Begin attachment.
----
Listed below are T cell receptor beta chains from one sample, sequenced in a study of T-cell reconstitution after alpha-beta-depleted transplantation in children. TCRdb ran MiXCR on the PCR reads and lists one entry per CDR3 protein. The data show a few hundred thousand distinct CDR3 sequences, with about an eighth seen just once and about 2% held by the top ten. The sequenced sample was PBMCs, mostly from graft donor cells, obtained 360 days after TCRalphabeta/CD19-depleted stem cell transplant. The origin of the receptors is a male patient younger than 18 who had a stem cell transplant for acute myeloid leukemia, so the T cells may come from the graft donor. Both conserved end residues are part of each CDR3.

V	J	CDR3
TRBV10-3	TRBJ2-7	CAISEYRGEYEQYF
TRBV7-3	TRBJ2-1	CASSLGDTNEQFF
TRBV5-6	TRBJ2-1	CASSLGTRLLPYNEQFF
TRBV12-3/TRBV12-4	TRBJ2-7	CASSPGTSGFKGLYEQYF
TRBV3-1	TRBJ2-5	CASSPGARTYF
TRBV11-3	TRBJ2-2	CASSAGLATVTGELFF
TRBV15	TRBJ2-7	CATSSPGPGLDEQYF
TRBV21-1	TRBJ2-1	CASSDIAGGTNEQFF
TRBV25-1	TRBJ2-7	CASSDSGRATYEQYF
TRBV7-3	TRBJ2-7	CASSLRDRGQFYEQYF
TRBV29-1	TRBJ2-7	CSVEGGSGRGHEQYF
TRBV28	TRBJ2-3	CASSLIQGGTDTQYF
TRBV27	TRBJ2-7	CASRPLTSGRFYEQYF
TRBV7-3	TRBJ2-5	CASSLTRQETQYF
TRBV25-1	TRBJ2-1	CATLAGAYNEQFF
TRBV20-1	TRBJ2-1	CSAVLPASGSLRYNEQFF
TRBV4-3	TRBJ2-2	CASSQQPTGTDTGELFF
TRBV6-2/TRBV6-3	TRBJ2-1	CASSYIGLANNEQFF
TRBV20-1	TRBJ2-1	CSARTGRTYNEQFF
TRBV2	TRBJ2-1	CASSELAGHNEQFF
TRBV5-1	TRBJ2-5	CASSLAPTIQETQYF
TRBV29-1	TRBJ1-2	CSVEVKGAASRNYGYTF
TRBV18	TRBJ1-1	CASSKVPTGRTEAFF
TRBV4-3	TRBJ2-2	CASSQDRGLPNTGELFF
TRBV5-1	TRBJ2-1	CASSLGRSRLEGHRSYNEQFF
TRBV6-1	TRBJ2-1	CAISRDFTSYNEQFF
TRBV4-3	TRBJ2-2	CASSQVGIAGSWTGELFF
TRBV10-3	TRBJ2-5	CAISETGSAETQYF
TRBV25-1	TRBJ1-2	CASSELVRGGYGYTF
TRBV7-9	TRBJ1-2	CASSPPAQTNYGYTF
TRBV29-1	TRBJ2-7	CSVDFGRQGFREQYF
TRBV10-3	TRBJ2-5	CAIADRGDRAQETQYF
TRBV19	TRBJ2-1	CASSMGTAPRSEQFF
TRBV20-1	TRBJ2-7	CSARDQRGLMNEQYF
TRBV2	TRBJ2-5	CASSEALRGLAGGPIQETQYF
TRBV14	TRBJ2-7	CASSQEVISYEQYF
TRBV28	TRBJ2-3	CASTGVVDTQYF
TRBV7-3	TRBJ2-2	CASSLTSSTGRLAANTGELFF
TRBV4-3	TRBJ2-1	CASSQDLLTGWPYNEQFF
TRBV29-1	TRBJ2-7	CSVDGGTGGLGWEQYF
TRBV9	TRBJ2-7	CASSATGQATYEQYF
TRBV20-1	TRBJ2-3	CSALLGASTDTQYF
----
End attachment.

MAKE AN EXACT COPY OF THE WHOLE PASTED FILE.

Listed below are T cell receptor beta chains from one sample, sequenced in a study of T-cell reconstitution after alpha-beta-depleted transplantation in children. TCRdb ran MiXCR on the PCR reads and lists one entry per CDR3 protein. The data show a few hundred thousand distinct CDR3 sequences, with about an eighth seen just once and about 2% held by the top ten. The sequenced sample was PBMCs, mostly from graft donor cells, obtained 360 days after TCRalphabeta/CD19-depleted stem cell transplant. The origin of the receptors is a male patient younger than 18 who had a stem cell transplant for acute myeloid leukemia, so the T cells may come from the graft donor. Both conserved end residues are part of each CDR3.

V	J	CDR3
TRBV10-3	TRBJ2-7	CAISEYRGEYEQYF
TRBV7-3	TRBJ2-1	CASSLGDTNEQFF
TRBV5-6	TRBJ2-1	CASSLGTRLLPYNEQFF
TRBV12-3/TRBV12-4	TRBJ2-7	CASSPGTSGFKGLYEQYF
TRBV3-1	TRBJ2-5	CASSPGARTYF
TRBV11-3	TRBJ2-2	CASSAGLATVTGELFF
TRBV15	TRBJ2-7	CATSSPGPGLDEQYF
TRBV21-1	TRBJ2-1	CASSDIAGGTNEQFF
TRBV25-1	TRBJ2-7	CASSDSGRATYEQYF
TRBV7-3	TRBJ2-7	CASSLRDRGQFYEQYF
TRBV29-1	TRBJ2-7	CSVEGGSGRGHEQYF
TRBV28	TRBJ2-3	CASSLIQGGTDTQYF
TRBV27	TRBJ2-7	CASRPLTSGRFYEQYF
TRBV7-3	TRBJ2-5	CASSLTRQETQYF
TRBV25-1	TRBJ2-1	CATLAGAYNEQFF
TRBV20-1	TRBJ2-1	CSAVLPASGSLRYNEQFF
TRBV4-3	TRBJ2-2	CASSQQPTGTDTGELFF
TRBV6-2/TRBV6-3	TRBJ2-1	CASSYIGLANNEQFF
TRBV20-1	TRBJ2-1	CSARTGRTYNEQFF
TRBV2	TRBJ2-1	CASSELAGHNEQFF
TRBV5-1	TRBJ2-5	CASSLAPTIQETQYF
TRBV29-1	TRBJ1-2	CSVEVKGAASRNYGYTF
TRBV18	TRBJ1-1	CASSKVPTGRTEAFF
TRBV4-3	TRBJ2-2	CASSQDRGLPNTGELFF
TRBV5-1	TRBJ2-1	CASSLGRSRLEGHRSYNEQFF
TRBV6-1	TRBJ2-1	CAISRDFTSYNEQFF
TRBV4-3	TRBJ2-2	CASSQVGIAGSWTGELFF
TRBV10-3	TRBJ2-5	CAISETGSAETQYF
TRBV25-1	TRBJ1-2	CASSELVRGGYGYTF
TRBV7-9	TRBJ1-2	CASSPPAQTNYGYTF
TRBV29-1	TRBJ2-7	CSVDFGRQGFREQYF
TRBV10-3	TRBJ2-5	CAIADRGDRAQETQYF
TRBV19	TRBJ2-1	CASSMGTAPRSEQFF
TRBV20-1	TRBJ2-7	CSARDQRGLMNEQYF
TRBV2	TRBJ2-5	CASSEALRGLAGGPIQETQYF
TRBV14	TRBJ2-7	CASSQEVISYEQYF
TRBV28	TRBJ2-3	CASTGVVDTQYF
TRBV7-3	TRBJ2-2	CASSLTSSTGRLAANTGELFF
TRBV4-3	TRBJ2-1	CASSQDLLTGWPYNEQFF
TRBV29-1	TRBJ2-7	CSVDGGTGGLGWEQYF
TRBV9	TRBJ2-7	CASSATGQATYEQYF
TRBV20-1	TRBJ2-3	CSALLGASTDTQYF